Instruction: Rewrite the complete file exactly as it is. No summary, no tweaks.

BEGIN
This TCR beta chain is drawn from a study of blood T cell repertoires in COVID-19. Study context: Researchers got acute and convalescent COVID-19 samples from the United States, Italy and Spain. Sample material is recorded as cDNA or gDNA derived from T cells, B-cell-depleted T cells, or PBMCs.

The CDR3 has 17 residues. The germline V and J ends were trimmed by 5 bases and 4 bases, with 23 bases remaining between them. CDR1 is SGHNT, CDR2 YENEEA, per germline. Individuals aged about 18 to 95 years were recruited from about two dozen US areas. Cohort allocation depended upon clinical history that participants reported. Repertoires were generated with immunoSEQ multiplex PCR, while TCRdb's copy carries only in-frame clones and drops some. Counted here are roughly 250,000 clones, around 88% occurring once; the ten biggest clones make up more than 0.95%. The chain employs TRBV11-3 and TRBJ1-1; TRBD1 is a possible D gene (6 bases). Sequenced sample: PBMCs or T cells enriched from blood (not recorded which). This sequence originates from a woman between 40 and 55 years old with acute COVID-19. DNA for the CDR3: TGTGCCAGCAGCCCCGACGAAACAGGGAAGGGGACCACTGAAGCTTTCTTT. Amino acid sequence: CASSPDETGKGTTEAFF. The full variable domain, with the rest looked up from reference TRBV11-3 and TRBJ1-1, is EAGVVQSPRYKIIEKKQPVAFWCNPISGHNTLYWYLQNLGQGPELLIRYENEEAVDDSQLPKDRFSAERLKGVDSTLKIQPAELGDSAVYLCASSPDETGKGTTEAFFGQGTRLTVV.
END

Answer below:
This TCR beta chain is drawn from a study of blood T cell repertoires in COVID-19. Study context: Researchers got acute and convalescent COVID-19 samples from the United States, Italy and Spain. Sample material is recorded as cDNA or gDNA derived from T cells, B-cell-depleted T cells, or PBMCs.

The CDR3 has 17 residues. The germline V and J ends were trimmed by 5 bases and 4 bases, with 23 bases remaining between them. CDR1 is SGHNT, CDR2 YENEEA, per germline. Individuals aged about 18 to 95 years were recruited from about two dozen US areas. Cohort allocation depended upon clinical history that participants reported. Repertoires were generated with immunoSEQ multiplex PCR, while TCRdb's copy carries only in-frame clones and drops some. Counted here are roughly 250,000 clones, around 88% occurring once; the ten biggest clones make up more than 0.95%. The chain employs TRBV11-3 and TRBJ1-1; TRBD1 is a possible D gene (6 bases). Sequenced sample: PBMCs or T cells enriched from blood (not recorded which). This sequence originates from a woman between 40 and 55 years old with acute COVID-19. DNA for the CDR3: TGTGCCAGCAGCCCCGACGAAACAGGGAAGGGGACCACTGAAGCTTTCTTT. Amino acid sequence: CASSPDETGKGTTEAFF. The full variable domain, with the rest looked up from reference TRBV11-3 and TRBJ1-1, is EAGVVQSPRYKIIEKKQPVAFWCNPISGHNTLYWYLQNLGQGPELLIRYENEEAVDDSQLPKDRFSAERLKGVDSTLKIQPAELGDSAVYLCASSPDETGKGTTEAFFGQGTRLTVV.